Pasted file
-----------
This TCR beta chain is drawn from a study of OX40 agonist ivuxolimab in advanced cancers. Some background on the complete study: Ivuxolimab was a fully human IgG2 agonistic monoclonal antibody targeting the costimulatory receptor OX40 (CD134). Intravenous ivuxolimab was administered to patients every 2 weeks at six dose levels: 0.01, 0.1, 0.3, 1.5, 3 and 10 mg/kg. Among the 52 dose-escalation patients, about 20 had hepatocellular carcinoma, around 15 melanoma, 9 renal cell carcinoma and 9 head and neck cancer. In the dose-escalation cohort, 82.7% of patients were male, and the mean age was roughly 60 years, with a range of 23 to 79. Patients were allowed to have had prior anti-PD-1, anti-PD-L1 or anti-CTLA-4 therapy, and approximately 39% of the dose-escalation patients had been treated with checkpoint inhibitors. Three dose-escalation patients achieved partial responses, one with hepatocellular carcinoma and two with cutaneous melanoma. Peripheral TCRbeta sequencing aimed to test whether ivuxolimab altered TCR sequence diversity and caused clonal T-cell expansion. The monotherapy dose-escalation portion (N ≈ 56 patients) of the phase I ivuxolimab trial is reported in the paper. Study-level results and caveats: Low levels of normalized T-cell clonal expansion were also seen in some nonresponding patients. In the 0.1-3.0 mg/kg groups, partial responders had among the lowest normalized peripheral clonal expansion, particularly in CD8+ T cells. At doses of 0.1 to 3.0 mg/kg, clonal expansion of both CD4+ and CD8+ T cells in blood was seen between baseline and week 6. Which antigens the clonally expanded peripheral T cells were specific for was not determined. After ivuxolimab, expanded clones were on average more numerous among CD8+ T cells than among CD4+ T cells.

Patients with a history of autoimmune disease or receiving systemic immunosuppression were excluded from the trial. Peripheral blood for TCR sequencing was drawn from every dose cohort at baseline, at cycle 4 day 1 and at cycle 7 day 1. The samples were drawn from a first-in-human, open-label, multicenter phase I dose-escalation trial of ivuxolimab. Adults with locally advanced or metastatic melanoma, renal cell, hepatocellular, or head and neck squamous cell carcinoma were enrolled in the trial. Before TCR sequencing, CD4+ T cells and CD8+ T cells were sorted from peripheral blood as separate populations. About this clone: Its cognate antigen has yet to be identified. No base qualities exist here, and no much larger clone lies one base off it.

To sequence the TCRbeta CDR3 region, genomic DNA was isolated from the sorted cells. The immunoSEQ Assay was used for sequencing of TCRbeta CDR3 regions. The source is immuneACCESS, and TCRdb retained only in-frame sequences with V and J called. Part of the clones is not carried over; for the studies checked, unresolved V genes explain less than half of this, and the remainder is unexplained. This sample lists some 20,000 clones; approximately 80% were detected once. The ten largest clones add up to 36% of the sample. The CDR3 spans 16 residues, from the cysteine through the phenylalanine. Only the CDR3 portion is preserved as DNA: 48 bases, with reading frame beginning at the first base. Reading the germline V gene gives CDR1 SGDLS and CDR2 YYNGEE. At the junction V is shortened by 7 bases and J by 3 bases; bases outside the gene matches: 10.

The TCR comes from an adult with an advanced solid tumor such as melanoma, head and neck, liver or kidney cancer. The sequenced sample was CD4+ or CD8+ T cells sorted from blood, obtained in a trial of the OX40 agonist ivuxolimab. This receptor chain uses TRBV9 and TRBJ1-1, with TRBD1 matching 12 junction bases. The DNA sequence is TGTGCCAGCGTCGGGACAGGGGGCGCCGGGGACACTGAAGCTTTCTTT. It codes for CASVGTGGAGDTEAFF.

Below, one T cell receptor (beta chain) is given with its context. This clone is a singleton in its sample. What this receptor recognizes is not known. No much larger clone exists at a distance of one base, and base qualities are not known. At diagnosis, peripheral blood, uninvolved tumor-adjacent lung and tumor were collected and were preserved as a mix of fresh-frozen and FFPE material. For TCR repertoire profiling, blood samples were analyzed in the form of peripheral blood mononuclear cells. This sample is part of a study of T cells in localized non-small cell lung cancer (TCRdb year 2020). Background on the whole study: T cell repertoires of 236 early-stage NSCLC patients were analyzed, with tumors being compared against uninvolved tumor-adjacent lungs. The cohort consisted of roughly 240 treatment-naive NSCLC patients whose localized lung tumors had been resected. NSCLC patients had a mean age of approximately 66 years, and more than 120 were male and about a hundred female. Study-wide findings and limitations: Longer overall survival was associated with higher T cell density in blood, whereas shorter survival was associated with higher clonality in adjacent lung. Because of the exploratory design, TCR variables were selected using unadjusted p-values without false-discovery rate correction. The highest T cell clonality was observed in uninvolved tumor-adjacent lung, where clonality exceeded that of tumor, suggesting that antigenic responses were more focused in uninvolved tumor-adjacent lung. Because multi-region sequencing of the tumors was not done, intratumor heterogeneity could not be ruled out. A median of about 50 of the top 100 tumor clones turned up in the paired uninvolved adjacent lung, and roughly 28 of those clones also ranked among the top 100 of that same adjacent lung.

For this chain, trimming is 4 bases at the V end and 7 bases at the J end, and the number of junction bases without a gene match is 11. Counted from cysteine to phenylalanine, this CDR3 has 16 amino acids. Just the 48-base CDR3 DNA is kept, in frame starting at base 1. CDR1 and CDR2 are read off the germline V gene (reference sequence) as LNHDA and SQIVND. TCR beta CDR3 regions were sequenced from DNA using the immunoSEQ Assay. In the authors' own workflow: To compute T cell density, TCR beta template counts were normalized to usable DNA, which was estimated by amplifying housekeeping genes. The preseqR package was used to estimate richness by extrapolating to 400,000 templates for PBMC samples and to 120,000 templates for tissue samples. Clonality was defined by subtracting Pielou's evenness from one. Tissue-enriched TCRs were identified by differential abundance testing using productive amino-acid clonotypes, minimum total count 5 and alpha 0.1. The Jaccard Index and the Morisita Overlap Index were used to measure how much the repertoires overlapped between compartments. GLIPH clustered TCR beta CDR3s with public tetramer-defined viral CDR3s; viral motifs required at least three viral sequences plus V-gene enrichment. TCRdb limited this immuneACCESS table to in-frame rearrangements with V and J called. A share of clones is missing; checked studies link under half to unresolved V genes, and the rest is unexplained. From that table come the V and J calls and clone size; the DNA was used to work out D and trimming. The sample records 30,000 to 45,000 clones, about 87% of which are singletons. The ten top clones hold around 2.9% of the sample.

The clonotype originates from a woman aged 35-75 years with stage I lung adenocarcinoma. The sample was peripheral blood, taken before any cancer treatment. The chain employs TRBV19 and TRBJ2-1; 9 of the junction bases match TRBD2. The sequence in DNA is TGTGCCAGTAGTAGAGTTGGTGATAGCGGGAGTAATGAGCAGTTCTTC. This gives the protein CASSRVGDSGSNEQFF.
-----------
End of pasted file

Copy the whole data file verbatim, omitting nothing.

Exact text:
This TCR beta chain is drawn from a study of OX40 agonist ivuxolimab in advanced cancers. Some background on the complete study: Ivuxolimab was a fully human IgG2 agonistic monoclonal antibody targeting the costimulatory receptor OX40 (CD134). Intravenous ivuxolimab was administered to patients every 2 weeks at six dose levels: 0.01, 0.1, 0.3, 1.5, 3 and 10 mg/kg. Among the 52 dose-escalation patients, about 20 had hepatocellular carcinoma, around 15 melanoma, 9 renal cell carcinoma and 9 head and neck cancer. In the dose-escalation cohort, 82.7% of patients were male, and the mean age was roughly 60 years, with a range of 23 to 79. Patients were allowed to have had prior anti-PD-1, anti-PD-L1 or anti-CTLA-4 therapy, and approximately 39% of the dose-escalation patients had been treated with checkpoint inhibitors. Three dose-escalation patients achieved partial responses, one with hepatocellular carcinoma and two with cutaneous melanoma. Peripheral TCRbeta sequencing aimed to test whether ivuxolimab altered TCR sequence diversity and caused clonal T-cell expansion. The monotherapy dose-escalation portion (N ≈ 56 patients) of the phase I ivuxolimab trial is reported in the paper. Study-level results and caveats: Low levels of normalized T-cell clonal expansion were also seen in some nonresponding patients. In the 0.1-3.0 mg/kg groups, partial responders had among the lowest normalized peripheral clonal expansion, particularly in CD8+ T cells. At doses of 0.1 to 3.0 mg/kg, clonal expansion of both CD4+ and CD8+ T cells in blood was seen between baseline and week 6. Which antigens the clonally expanded peripheral T cells were specific for was not determined. After ivuxolimab, expanded clones were on average more numerous among CD8+ T cells than among CD4+ T cells.

Patients with a history of autoimmune disease or receiving systemic immunosuppression were excluded from the trial. Peripheral blood for TCR sequencing was drawn from every dose cohort at baseline, at cycle 4 day 1 and at cycle 7 day 1. The samples were drawn from a first-in-human, open-label, multicenter phase I dose-escalation trial of ivuxolimab. Adults with locally advanced or metastatic melanoma, renal cell, hepatocellular, or head and neck squamous cell carcinoma were enrolled in the trial. Before TCR sequencing, CD4+ T cells and CD8+ T cells were sorted from peripheral blood as separate populations. About this clone: Its cognate antigen has yet to be identified. No base qualities exist here, and no much larger clone lies one base off it.

To sequence the TCRbeta CDR3 region, genomic DNA was isolated from the sorted cells. The immunoSEQ Assay was used for sequencing of TCRbeta CDR3 regions. The source is immuneACCESS, and TCRdb retained only in-frame sequences with V and J called. Part of the clones is not carried over; for the studies checked, unresolved V genes explain less than half of this, and the remainder is unexplained. This sample lists some 20,000 clones; approximately 80% were detected once. The ten largest clones add up to 36% of the sample. The CDR3 spans 16 residues, from the cysteine through the phenylalanine. Only the CDR3 portion is preserved as DNA: 48 bases, with reading frame beginning at the first base. Reading the germline V gene gives CDR1 SGDLS and CDR2 YYNGEE. At the junction V is shortened by 7 bases and J by 3 bases; bases outside the gene matches: 10.

The TCR comes from an adult with an advanced solid tumor such as melanoma, head and neck, liver or kidney cancer. The sequenced sample was CD4+ or CD8+ T cells sorted from blood, obtained in a trial of the OX40 agonist ivuxolimab. This receptor chain uses TRBV9 and TRBJ1-1, with TRBD1 matching 12 junction bases. The DNA sequence is TGTGCCAGCGTCGGGACAGGGGGCGCCGGGGACACTGAAGCTTTCTTT. It codes for CASVGTGGAGDTEAFF.

Below, one T cell receptor (beta chain) is given with its context. This clone is a singleton in its sample. What this receptor recognizes is not known. No much larger clone exists at a distance of one base, and base qualities are not known. At diagnosis, peripheral blood, uninvolved tumor-adjacent lung and tumor were collected and were preserved as a mix of fresh-frozen and FFPE material. For TCR repertoire profiling, blood samples were analyzed in the form of peripheral blood mononuclear cells. This sample is part of a study of T cells in localized non-small cell lung cancer (TCRdb year 2020). Background on the whole study: T cell repertoires of 236 early-stage NSCLC patients were analyzed, with tumors being compared against uninvolved tumor-adjacent lungs. The cohort consisted of roughly 240 treatment-naive NSCLC patients whose localized lung tumors had been resected. NSCLC patients had a mean age of approximately 66 years, and more than 120 were male and about a hundred female. Study-wide findings and limitations: Longer overall survival was associated with higher T cell density in blood, whereas shorter survival was associated with higher clonality in adjacent lung. Because of the exploratory design, TCR variables were selected using unadjusted p-values without false-discovery rate correction. The highest T cell clonality was observed in uninvolved tumor-adjacent lung, where clonality exceeded that of tumor, suggesting that antigenic responses were more focused in uninvolved tumor-adjacent lung. Because multi-region sequencing of the tumors was not done, intratumor heterogeneity could not be ruled out. A median of about 50 of the top 100 tumor clones turned up in the paired uninvolved adjacent lung, and roughly 28 of those clones also ranked among the top 100 of that same adjacent lung.

For this chain, trimming is 4 bases at the V end and 7 bases at the J end, and the number of junction bases without a gene match is 11. Counted from cysteine to phenylalanine, this CDR3 has 16 amino acids. Just the 48-base CDR3 DNA is kept, in frame starting at base 1. CDR1 and CDR2 are read off the germline V gene (reference sequence) as LNHDA and SQIVND. TCR beta CDR3 regions were sequenced from DNA using the immunoSEQ Assay. In the authors' own workflow: To compute T cell density, TCR beta template counts were normalized to usable DNA, which was estimated by amplifying housekeeping genes. The preseqR package was used to estimate richness by extrapolating to 400,000 templates for PBMC samples and to 120,000 templates for tissue samples. Clonality was defined by subtracting Pielou's evenness from one. Tissue-enriched TCRs were identified by differential abundance testing using productive amino-acid clonotypes, minimum total count 5 and alpha 0.1. The Jaccard Index and the Morisita Overlap Index were used to measure how much the repertoires overlapped between compartments. GLIPH clustered TCR beta CDR3s with public tetramer-defined viral CDR3s; viral motifs required at least three viral sequences plus V-gene enrichment. TCRdb limited this immuneACCESS table to in-frame rearrangements with V and J called. A share of clones is missing; checked studies link under half to unresolved V genes, and the rest is unexplained. From that table come the V and J calls and clone size; the DNA was used to work out D and trimming. The sample records 30,000 to 45,000 clones, about 87% of which are singletons. The ten top clones hold around 2.9% of the sample.

The clonotype originates from a woman aged 35-75 years with stage I lung adenocarcinoma. The sample was peripheral blood, taken before any cancer treatment. The chain employs TRBV19 and TRBJ2-1; 9 of the junction bases match TRBD2. The sequence in DNA is TGTGCCAGTAGTAGAGTTGGTGATAGCGGGAGTAATGAGCAGTTCTTC. This gives the protein CASSRVGDSGSNEQFF.